Why would a food corporation wish to become a sponsor? As the ADA suggests, sponsorship allows a corporation to:

●Promote ADA Members as the experts in advocating optimal nutrition, health and well-being among the public;
● Share educational resources, product information and key messages with our influential food and nutrition leaders.

In other words, if your company makes sugary drinks or calorie-packed snacks, you want to be in a position to tell dieticians what constitutes a healthful diet, so they can pass that information on to the general public, which will believe them, since they’re all credentialed and accredited and so on — by the organization which is sponsored by the makers of sugary drinks and calorie-packed snacks. The result, in Stoneman’s view, can’t be good. He says,

Do not ever underestimate the power of industry and the corrupting influence of money. People have vested interests and through intent, ignorance (or a dangerous combination of both), preach some unforgivable lies.

Not surprisingly, the Healthy Weight Commitment Foundation is sponsored by the same galaxy of corporate stars — Coca Cola, Pepsico, Kraft Foods, General Mills, Sara Lee, and on and on. What the heck is going on here? HWCF is the outfit whose members recently got together and pledged to remove 1.5 trillion calories from their products. Of course, it will take five years, and that only works out to 12.5 calories per person a day. Here is Dr. Pretlow’s comment:

Dr. William Dietz, Director of the CDC Division of Obesity, Nutrition, and Physical Activity, said in his presentation at the Obesity Society meeting in October 2010 that 12.5 calories per day is trivial. The average soda contains 125 calories.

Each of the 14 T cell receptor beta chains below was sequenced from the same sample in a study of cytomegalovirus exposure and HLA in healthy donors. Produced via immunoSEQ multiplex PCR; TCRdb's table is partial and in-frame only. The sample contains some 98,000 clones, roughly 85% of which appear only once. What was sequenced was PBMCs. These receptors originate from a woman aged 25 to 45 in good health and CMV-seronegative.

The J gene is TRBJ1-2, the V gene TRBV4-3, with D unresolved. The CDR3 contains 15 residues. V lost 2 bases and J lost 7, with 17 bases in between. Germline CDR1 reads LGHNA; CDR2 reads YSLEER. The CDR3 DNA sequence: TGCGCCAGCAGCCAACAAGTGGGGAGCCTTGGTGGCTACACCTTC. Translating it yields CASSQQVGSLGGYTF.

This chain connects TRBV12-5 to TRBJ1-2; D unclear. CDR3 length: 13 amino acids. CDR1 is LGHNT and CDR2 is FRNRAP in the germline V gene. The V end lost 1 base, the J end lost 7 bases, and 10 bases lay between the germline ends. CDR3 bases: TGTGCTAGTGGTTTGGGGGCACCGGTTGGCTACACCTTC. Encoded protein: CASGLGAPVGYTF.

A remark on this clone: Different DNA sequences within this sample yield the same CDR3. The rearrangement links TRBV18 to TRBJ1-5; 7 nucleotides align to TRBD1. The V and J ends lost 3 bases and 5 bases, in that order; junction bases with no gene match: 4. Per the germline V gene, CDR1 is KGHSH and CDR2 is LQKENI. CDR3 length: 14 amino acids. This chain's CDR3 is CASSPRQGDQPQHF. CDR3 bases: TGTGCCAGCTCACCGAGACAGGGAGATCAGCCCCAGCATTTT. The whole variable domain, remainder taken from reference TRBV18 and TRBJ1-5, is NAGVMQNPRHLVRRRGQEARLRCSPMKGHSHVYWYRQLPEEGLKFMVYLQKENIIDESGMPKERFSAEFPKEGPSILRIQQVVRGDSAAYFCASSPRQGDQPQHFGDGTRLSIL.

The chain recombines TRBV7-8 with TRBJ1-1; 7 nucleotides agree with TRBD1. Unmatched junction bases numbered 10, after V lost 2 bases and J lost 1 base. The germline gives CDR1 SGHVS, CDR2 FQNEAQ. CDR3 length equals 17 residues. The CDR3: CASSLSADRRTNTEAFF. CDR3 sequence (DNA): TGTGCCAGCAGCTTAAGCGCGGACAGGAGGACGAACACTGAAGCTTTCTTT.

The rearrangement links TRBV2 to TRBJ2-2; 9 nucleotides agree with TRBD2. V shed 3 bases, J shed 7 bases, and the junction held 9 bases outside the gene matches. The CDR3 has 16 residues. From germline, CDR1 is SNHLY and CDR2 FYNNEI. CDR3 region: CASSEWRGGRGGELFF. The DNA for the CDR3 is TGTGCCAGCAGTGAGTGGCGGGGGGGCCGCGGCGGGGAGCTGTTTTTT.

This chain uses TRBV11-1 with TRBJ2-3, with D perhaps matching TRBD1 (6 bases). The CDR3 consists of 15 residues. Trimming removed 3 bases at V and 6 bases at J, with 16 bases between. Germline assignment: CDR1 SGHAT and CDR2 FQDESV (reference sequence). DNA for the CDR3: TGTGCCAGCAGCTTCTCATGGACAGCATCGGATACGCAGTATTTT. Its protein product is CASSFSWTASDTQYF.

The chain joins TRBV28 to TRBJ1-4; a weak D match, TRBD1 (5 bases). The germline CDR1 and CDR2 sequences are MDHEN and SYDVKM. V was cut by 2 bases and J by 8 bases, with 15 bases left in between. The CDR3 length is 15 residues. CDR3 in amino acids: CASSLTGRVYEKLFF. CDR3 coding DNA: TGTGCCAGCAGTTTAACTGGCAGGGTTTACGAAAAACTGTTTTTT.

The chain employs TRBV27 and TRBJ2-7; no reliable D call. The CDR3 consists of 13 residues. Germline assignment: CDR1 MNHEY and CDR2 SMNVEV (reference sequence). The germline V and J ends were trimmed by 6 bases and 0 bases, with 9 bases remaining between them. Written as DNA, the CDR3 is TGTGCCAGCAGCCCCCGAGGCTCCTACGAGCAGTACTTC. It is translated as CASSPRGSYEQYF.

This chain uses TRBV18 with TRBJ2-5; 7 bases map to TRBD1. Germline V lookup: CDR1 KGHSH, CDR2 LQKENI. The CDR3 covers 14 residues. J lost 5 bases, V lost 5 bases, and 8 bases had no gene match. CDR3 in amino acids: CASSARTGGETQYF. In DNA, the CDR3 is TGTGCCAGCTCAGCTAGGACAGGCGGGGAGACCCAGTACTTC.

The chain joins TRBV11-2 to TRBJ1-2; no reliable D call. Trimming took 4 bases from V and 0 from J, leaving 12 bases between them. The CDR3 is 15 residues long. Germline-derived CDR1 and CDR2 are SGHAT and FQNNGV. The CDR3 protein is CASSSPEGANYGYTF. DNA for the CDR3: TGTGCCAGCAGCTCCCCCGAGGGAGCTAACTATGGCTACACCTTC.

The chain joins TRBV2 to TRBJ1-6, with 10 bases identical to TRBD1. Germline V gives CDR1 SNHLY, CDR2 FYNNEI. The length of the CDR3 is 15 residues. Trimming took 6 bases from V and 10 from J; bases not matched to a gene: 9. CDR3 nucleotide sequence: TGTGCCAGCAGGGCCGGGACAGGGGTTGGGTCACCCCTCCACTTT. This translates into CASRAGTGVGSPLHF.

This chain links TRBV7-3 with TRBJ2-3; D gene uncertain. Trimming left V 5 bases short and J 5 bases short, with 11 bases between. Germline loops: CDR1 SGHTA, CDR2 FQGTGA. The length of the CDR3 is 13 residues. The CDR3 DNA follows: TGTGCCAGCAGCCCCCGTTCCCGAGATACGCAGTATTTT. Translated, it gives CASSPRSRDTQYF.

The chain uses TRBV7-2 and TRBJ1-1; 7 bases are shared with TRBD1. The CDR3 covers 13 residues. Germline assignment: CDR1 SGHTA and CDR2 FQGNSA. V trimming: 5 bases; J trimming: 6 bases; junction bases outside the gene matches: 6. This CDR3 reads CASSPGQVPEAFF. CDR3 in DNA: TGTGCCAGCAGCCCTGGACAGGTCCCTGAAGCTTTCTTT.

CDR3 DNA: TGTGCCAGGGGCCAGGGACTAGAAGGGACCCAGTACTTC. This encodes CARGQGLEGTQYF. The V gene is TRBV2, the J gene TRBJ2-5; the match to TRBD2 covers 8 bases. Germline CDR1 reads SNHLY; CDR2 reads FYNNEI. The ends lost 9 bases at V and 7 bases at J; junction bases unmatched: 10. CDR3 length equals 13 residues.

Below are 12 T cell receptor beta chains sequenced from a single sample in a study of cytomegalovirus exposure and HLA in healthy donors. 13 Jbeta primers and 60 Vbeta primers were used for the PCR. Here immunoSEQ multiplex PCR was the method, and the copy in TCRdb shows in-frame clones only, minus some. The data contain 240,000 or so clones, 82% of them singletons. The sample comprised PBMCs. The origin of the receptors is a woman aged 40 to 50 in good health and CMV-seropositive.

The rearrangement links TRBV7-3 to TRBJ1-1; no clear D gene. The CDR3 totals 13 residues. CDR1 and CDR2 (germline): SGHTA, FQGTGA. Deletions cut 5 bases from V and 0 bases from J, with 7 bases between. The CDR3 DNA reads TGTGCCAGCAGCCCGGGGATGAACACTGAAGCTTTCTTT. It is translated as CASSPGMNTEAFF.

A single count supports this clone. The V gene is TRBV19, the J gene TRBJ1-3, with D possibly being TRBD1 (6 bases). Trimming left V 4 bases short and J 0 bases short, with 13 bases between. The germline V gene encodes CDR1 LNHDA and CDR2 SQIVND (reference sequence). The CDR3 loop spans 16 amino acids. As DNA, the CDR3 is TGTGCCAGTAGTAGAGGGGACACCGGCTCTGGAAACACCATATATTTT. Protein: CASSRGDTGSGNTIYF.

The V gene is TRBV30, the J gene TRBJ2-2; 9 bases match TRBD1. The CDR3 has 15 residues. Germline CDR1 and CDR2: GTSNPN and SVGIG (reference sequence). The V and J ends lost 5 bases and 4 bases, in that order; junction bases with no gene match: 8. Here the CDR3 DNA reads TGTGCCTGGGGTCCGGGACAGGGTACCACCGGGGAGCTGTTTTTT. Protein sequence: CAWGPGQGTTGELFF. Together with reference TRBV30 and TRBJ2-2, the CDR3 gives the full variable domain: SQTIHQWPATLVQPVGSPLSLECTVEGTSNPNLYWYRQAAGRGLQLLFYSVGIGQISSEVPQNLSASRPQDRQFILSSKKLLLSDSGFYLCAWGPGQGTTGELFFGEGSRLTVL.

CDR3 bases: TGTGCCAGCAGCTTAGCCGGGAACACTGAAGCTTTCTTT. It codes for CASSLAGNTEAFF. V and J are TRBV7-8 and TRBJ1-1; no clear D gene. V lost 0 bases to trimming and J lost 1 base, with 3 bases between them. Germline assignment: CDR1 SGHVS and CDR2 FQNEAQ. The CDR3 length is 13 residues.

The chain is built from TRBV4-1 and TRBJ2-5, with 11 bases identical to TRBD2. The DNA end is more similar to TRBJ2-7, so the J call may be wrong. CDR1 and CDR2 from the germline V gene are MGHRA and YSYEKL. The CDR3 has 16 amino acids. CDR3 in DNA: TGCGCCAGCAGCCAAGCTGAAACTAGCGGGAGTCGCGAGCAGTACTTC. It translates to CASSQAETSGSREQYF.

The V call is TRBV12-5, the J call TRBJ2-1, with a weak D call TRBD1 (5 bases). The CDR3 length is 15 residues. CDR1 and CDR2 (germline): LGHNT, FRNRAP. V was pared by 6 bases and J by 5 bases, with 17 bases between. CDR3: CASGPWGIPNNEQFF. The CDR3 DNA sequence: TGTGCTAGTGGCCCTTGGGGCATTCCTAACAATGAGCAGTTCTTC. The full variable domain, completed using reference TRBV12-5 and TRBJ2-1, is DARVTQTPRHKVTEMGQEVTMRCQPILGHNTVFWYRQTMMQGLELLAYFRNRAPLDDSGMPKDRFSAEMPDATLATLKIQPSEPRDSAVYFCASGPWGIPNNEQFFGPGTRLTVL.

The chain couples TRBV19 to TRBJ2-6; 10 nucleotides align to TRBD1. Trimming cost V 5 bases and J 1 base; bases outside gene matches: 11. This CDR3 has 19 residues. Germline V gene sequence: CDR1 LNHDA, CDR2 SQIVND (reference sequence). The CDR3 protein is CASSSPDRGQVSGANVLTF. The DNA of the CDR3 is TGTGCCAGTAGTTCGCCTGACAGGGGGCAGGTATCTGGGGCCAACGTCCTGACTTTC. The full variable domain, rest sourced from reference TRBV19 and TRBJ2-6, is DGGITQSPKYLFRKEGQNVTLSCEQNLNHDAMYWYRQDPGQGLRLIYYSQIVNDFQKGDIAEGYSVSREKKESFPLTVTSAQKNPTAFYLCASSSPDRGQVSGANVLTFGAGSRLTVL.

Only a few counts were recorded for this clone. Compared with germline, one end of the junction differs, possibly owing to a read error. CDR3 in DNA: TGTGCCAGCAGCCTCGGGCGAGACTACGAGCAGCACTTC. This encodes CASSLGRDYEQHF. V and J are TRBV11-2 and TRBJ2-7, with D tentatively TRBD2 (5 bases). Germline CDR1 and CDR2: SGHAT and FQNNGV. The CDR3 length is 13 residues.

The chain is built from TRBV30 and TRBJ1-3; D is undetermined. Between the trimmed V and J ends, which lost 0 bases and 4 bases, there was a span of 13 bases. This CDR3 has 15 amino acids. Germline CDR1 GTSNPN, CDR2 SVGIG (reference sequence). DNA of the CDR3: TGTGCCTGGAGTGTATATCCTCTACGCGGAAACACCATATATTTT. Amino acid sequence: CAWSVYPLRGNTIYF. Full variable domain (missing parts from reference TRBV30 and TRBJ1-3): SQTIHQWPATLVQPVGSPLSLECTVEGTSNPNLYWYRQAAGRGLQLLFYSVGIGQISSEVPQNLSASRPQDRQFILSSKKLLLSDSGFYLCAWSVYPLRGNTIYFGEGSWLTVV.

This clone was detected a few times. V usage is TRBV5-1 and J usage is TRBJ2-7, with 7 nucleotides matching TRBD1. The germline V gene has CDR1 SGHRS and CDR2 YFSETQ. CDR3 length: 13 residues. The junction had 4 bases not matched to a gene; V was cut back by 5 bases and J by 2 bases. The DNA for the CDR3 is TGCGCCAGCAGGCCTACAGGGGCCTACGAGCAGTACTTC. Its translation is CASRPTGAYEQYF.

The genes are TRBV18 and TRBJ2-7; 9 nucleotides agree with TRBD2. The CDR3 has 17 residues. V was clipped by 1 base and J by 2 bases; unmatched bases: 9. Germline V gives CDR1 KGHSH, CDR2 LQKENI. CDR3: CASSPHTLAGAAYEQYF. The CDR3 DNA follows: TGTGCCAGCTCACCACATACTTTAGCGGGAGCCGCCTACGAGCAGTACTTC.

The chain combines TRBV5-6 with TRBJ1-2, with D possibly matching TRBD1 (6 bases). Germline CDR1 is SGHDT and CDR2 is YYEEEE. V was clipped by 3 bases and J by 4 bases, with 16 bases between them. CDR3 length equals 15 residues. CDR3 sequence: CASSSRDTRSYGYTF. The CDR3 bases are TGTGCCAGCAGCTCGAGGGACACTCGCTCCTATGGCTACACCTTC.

Are they kidding? And what is the point, when the real problem is food addiction? Somebody else, not mega-corporations whose products are the drug of abuse for food addicts, needs to be funding the research into childhood obesity. Dr. Pretlow again:

This is a travesty. Is it any different than accepting money from “booze” companies to conduct research on “drinking responsibly,” which diverts attention away from the addiction cause of alcoholism? We are selling the souls of our children in order to obtain funding for mostly useless obesity research, which makes funding food companies happy, namely genetics, metabolism, nutrition, physical activity, population studies, bariatric surgery, and obesity drugs.

That’s all the Obesity Society’s scientific meeting consists of – nothing about food addiction. Sure, it’s hard to obtain funding for obesity research. This is true even with funding from the government, which is also in bed with the food companies via campaign contributions (look at the Congressional support for the American Personal Responsibility in Food Consumption Act). If we sought obesity research funding only from non-food-company sources, which may be paltry, at least we’d get SOME legitimate and useful results. Anyone interested in organizing a conference on the REAL cause of the childhood obesity epidemic and what we need to do about it?

Your responses and feedback are welcome!

Source: “America: A Big, Fat, Stupid Nation,” Huffington Post, 09/24/10
Source: “Why Become an ADA Sponsor?,” EatRight.org
Image by alancleaver_2000 (Alan Cleaver), used under its Creative Commons license.